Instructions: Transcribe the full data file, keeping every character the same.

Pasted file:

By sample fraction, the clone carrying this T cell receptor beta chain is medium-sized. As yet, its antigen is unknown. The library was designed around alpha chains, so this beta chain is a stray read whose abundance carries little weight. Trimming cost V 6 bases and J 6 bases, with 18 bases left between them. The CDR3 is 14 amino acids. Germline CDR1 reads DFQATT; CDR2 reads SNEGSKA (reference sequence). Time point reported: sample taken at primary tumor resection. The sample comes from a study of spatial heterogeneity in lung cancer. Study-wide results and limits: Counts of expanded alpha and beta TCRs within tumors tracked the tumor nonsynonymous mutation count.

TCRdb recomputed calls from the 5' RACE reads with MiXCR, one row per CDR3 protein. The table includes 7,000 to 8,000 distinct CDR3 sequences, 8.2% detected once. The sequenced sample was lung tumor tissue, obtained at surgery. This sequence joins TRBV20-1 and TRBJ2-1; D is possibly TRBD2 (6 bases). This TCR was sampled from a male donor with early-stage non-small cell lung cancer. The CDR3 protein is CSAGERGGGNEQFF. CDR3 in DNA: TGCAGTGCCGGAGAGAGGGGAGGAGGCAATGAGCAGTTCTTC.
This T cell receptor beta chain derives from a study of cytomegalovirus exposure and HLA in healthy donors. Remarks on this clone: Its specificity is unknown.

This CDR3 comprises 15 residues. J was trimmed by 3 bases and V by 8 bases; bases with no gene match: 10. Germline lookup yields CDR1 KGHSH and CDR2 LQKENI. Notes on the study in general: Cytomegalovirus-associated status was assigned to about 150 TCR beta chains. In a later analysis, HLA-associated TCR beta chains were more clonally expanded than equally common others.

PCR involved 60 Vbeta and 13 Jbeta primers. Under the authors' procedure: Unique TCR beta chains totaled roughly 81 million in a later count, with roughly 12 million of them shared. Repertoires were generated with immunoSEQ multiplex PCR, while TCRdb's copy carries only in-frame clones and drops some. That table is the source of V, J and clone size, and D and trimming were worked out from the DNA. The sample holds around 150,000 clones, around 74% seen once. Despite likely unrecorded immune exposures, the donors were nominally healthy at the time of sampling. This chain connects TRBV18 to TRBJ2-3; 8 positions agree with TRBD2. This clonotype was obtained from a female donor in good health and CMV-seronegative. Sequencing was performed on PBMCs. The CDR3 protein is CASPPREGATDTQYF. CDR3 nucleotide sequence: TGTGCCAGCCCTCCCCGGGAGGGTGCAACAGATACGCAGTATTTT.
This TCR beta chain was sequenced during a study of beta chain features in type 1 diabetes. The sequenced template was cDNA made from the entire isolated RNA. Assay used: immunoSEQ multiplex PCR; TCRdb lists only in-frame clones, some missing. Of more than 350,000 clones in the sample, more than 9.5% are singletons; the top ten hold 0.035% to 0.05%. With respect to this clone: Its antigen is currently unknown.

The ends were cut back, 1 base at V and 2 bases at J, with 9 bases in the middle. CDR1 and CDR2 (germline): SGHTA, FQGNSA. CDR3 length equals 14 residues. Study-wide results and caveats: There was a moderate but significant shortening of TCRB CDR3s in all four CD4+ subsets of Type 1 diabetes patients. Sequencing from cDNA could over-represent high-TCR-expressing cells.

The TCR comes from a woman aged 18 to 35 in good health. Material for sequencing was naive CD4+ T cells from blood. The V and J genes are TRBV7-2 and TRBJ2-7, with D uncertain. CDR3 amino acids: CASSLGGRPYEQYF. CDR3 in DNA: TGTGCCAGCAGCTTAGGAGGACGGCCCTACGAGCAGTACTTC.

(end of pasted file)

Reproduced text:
By sample fraction, the clone carrying this T cell receptor beta chain is medium-sized. As yet, its antigen is unknown. The library was designed around alpha chains, so this beta chain is a stray read whose abundance carries little weight. Trimming cost V 6 bases and J 6 bases, with 18 bases left between them. The CDR3 is 14 amino acids. Germline CDR1 reads DFQATT; CDR2 reads SNEGSKA (reference sequence). Time point reported: sample taken at primary tumor resection. The sample comes from a study of spatial heterogeneity in lung cancer. Study-wide results and limits: Counts of expanded alpha and beta TCRs within tumors tracked the tumor nonsynonymous mutation count.

TCRdb recomputed calls from the 5' RACE reads with MiXCR, one row per CDR3 protein. The table includes 7,000 to 8,000 distinct CDR3 sequences, 8.2% detected once. The sequenced sample was lung tumor tissue, obtained at surgery. This sequence joins TRBV20-1 and TRBJ2-1; D is possibly TRBD2 (6 bases). This TCR was sampled from a male donor with early-stage non-small cell lung cancer. The CDR3 protein is CSAGERGGGNEQFF. CDR3 in DNA: TGCAGTGCCGGAGAGAGGGGAGGAGGCAATGAGCAGTTCTTC.
This T cell receptor beta chain derives from a study of cytomegalovirus exposure and HLA in healthy donors. Remarks on this clone: Its specificity is unknown.

This CDR3 comprises 15 residues. J was trimmed by 3 bases and V by 8 bases; bases with no gene match: 10. Germline lookup yields CDR1 KGHSH and CDR2 LQKENI. Notes on the study in general: Cytomegalovirus-associated status was assigned to about 150 TCR beta chains. In a later analysis, HLA-associated TCR beta chains were more clonally expanded than equally common others.

PCR involved 60 Vbeta and 13 Jbeta primers. Under the authors' procedure: Unique TCR beta chains totaled roughly 81 million in a later count, with roughly 12 million of them shared. Repertoires were generated with immunoSEQ multiplex PCR, while TCRdb's copy carries only in-frame clones and drops some. That table is the source of V, J and clone size, and D and trimming were worked out from the DNA. The sample holds around 150,000 clones, around 74% seen once. Despite likely unrecorded immune exposures, the donors were nominally healthy at the time of sampling. This chain connects TRBV18 to TRBJ2-3; 8 positions agree with TRBD2. This clonotype was obtained from a female donor in good health and CMV-seronegative. Sequencing was performed on PBMCs. The CDR3 protein is CASPPREGATDTQYF. CDR3 nucleotide sequence: TGTGCCAGCCCTCCCCGGGAGGGTGCAACAGATACGCAGTATTTT.
This TCR beta chain was sequenced during a study of beta chain features in type 1 diabetes. The sequenced template was cDNA made from the entire isolated RNA. Assay used: immunoSEQ multiplex PCR; TCRdb lists only in-frame clones, some missing. Of more than 350,000 clones in the sample, more than 9.5% are singletons; the top ten hold 0.035% to 0.05%. With respect to this clone: Its antigen is currently unknown.

The ends were cut back, 1 base at V and 2 bases at J, with 9 bases in the middle. CDR1 and CDR2 (germline): SGHTA, FQGNSA. CDR3 length equals 14 residues. Study-wide results and caveats: There was a moderate but significant shortening of TCRB CDR3s in all four CD4+ subsets of Type 1 diabetes patients. Sequencing from cDNA could over-represent high-TCR-expressing cells.

The TCR comes from a woman aged 18 to 35 in good health. Material for sequencing was naive CD4+ T cells from blood. The V and J genes are TRBV7-2 and TRBJ2-7, with D uncertain. CDR3 amino acids: CASSLGGRPYEQYF. CDR3 in DNA: TGTGCCAGCAGCTTAGGAGGACGGCCCTACGAGCAGTACTTC.